"The first time I tried it, I broke my nose,” says Bob Purdy, remembering his virgin stand-up paddleboard experience.
Despite the inauspicious start, he may now be the most persistent SUP paddler on Earth. Barring any other nosedives, by the time you read this the Kelowna, British Columbia, resident will have paddled 1,500 days in a row. Amazingly the streak, which began on January 1, 2011, started as a joke, but Purdy’s quest has helped raise thousands of dollars in charitable donations and fostered a worldwide effort to enact change through paddling.
“People tell me I’m making a difference,” he says. “I enjoy it, most of the time. I’m going to keep going.”
He discovered SUP early, after seeing a photo of pioneer SUP-surfer Laird Hamilton. Even after the nose-plant on his first try, “I recognized instantly it was the sport for me,” Purdy says. “It’s the easiest way for anyone who wants a taste of the surf culture to get it. It’s so versatile — you can literally do it anywhere there’s water.”
In fact, Purdy was so hooked he opened one of Canada’s first stand-up paddle surf shops in 2007, selling boards out of his home. It grew exponentially as the sport took off and he eventually sold the shop in 2010.
“I wanted to stay involved in the community — it’s such a great group of people,” he remembers. “I joked with the guy who bought the shop that I should paddle for 1,000 days in a row.”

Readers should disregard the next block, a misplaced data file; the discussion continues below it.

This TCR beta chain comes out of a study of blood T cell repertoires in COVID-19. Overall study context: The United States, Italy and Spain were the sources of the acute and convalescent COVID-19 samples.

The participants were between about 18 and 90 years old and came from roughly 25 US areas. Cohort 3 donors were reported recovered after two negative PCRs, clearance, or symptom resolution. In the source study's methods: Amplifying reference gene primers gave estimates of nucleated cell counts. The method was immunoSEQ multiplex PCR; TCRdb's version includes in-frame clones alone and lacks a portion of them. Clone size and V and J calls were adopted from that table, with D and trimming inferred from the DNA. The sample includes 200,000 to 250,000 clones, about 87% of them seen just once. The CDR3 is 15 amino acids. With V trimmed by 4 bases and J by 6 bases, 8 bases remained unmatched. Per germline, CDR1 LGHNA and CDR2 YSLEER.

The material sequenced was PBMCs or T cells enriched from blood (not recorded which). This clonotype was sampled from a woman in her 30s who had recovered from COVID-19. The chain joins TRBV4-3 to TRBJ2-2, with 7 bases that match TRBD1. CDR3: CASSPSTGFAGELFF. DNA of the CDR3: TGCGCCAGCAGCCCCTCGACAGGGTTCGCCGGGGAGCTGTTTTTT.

Purdy also has a passion for improving the world; ensuring there’s a healthy and vibrant planet for the future, as he puts it. He decided to combine the two, naming his quest: Paddle for the Planet. His idea was simple: his persistent quest would hopefully inspire people to make a change socially, economically or environmentally to help improve the planet. It could be anything from donating, to volunteering, to refusing single-use packaging.
“I purposefully left it open,” he says. “What resonates with me might not [resonate] with the person I’m talking to. Whatever it is, I’m saying ‘do it.’”
And so he started paddling. He set a threshold of an hour a day. With a background in sport coaching, he knew it was going to be mentally and physically draining. But he figured these hurdles would take weeks or months to surface, not days.
“The biggest challenge so far came on day 10,” he remembers. “A job had fallen through, so I was unemployed, it was cold and the gravity of what I was trying to do hit me full force. I lost it.” He announced on social media that he was going to quit. “All of a sudden all these messages kept coming in, encouraging me to keep going. Everyone rallied around me and I haven’t looked back.”
It hasn’t been easy. Once his shoes froze to his board without him knowing. When he went to step off, he fell flat. He weathered 15 days in a row of headwinds. He paddled in the darkness through most of the winter. Yet, every day he went out again.
When he reached his 1,000-day goal, it was a few weeks shy of the 2013 World Paddle for the Planet Day, an annual event Purdy organized where people all over the world join him and paddle for a cause of their own. He decided to keep going. Then it was just a couple of months to the end of year — might as well make it an even three years. Why stop there?
Through donations, he has raised thousands of dollars for charities such as Clayoquot Action, David Suzuki Foundation and Mother Ocean.
“My experience is that people don’t know where to start to make a meaningful impact,” he says. “But once they make one little change, then they start to look for more that they can do. It has a ripple effect that hits the people around them. Mine started with a paddle stroke and as long as I feel like I’m making a positive contribution, I don’t plan on stopping.”